At the end of the project students were supposed to prepare informational materials in English, (Italian and/or Spanish) and organize information events to raise awareness of the human rights issues discussed in their respective communities and/or on Internet.

The main topics were:

Human Rights in Guatemala

&bull Rights of ‘ indigenous population’ , discrimination and rights.

&bull The ‘ Goldcorp mining’ case

Human Rights in Italy

&bull Rights of asylum seekers and immigrants.

&bull Pushbacks to Libya


Task types:

On the moodle site students had to independently watch videos, answer comprehension questions, read reports and prepare questions for the online sessions.

Dialogue sessions were led by facilitators and students had questions ready to ask their peers.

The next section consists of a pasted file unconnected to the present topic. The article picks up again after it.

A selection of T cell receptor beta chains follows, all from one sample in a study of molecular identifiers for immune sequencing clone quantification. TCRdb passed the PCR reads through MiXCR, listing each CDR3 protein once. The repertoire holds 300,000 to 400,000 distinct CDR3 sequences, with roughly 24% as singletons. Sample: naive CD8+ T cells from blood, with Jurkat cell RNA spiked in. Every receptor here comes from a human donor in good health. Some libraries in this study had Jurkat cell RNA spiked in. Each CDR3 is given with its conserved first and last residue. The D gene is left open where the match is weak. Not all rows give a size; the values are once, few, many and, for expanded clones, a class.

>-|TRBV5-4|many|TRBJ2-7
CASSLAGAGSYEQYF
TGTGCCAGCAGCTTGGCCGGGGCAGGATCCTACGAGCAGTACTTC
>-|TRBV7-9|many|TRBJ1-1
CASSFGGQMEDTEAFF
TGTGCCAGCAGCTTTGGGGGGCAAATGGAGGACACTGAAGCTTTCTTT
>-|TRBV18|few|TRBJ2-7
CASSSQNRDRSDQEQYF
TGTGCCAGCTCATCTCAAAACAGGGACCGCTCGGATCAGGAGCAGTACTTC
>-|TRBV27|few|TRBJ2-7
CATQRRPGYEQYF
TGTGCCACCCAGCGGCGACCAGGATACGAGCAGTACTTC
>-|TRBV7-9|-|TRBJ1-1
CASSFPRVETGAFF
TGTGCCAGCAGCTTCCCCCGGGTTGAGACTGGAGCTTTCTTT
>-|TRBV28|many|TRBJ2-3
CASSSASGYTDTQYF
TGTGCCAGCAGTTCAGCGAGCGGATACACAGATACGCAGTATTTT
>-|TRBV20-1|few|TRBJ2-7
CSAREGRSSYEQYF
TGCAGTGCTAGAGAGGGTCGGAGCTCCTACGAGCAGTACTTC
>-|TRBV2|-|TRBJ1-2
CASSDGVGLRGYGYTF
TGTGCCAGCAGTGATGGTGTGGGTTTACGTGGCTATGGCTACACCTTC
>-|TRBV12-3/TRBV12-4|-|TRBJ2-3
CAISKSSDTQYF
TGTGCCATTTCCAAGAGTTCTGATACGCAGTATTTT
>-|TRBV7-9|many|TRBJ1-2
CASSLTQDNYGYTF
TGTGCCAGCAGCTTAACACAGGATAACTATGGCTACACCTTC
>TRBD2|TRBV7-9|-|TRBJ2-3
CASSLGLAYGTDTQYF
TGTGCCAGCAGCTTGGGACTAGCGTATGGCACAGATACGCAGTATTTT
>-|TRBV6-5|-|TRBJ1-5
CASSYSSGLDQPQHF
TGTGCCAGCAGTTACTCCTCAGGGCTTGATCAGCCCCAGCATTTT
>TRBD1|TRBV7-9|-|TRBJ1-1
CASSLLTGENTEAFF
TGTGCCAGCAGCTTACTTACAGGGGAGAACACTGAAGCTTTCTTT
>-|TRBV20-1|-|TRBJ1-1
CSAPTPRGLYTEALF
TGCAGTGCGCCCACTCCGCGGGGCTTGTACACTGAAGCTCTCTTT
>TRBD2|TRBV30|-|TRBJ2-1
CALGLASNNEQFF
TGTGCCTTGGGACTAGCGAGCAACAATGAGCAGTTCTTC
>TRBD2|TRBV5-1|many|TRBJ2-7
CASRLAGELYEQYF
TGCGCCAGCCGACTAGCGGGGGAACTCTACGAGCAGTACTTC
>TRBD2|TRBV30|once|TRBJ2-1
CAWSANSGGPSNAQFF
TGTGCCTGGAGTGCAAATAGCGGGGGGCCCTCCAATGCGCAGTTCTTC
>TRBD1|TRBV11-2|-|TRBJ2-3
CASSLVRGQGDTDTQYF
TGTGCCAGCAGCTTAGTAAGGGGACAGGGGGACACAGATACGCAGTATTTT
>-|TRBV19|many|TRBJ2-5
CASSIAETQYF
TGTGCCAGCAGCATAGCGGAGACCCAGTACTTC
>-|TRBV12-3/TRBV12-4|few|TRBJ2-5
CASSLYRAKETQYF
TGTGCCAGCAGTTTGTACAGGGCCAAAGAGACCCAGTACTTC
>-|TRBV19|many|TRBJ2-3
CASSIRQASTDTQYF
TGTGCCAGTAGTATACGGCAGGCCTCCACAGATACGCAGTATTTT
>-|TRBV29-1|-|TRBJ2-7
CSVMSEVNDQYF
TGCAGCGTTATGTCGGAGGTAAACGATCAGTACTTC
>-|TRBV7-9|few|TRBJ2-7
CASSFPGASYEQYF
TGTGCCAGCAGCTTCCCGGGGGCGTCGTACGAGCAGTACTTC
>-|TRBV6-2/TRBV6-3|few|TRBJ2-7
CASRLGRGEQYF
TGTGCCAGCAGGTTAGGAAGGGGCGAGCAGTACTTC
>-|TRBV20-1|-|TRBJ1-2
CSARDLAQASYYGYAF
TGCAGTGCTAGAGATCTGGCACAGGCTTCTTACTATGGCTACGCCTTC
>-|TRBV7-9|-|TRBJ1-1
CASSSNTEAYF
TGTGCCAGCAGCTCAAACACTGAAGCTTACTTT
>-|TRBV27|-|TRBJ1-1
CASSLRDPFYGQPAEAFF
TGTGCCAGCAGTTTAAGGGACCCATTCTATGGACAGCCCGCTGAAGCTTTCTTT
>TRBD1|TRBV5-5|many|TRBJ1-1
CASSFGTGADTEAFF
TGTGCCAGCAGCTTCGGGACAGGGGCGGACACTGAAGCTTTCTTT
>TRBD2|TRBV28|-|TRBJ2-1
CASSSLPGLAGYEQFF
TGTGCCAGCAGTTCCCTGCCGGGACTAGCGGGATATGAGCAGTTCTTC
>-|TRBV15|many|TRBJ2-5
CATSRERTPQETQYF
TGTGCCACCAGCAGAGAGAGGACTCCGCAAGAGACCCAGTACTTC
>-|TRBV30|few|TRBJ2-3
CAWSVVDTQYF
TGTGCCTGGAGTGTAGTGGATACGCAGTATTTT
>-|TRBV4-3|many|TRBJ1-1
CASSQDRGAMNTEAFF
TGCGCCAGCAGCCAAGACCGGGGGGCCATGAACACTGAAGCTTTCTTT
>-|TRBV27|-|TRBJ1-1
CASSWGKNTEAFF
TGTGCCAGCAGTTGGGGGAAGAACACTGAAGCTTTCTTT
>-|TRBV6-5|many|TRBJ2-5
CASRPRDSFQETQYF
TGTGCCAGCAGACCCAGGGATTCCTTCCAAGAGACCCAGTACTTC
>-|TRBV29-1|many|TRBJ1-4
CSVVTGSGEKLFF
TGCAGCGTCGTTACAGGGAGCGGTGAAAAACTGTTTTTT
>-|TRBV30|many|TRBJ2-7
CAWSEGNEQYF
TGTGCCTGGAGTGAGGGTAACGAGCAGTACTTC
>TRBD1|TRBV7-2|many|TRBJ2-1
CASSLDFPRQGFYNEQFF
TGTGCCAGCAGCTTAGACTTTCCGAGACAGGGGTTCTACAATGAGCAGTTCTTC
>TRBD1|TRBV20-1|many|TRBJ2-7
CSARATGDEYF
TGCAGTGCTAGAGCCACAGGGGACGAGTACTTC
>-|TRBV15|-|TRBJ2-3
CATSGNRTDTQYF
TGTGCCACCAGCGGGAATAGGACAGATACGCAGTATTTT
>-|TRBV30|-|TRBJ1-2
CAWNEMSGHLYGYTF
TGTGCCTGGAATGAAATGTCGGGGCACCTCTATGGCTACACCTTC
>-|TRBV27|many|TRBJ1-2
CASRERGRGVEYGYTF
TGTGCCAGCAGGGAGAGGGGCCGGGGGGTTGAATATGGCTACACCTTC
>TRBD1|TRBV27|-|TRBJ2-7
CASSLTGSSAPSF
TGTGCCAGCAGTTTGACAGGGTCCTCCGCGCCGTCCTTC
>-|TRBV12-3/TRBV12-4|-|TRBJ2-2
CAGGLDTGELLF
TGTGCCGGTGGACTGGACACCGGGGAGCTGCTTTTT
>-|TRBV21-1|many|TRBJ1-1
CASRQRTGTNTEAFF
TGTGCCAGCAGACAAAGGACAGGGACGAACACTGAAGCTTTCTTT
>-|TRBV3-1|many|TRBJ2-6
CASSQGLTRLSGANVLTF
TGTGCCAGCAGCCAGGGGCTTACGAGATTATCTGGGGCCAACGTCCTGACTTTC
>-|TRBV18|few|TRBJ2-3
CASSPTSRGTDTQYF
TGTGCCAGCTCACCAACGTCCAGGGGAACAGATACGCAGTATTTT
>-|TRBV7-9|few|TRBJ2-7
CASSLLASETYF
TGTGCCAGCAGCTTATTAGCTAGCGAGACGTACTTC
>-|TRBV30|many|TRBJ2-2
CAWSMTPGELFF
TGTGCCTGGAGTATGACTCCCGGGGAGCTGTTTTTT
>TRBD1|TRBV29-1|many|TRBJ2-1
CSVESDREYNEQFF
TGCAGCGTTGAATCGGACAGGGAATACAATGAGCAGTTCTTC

Students were also asked to write weekly diaries, and to continue their discussions on the Moodle forums.

How were the students assessed?

At the university of Padova students did not receive a mark for participation, but were required to complete all the tasks and write a final reflective paper (see attachments for examples). For the students at Rafael Landivar participation and their reflective papers counted as one of their course assignments.

Additional resources:



What worked well?

The set up of the exchange project worked well, looking at human rights issues in both countries, one week for each. Ideally there should have been more time for the project to go more in depth.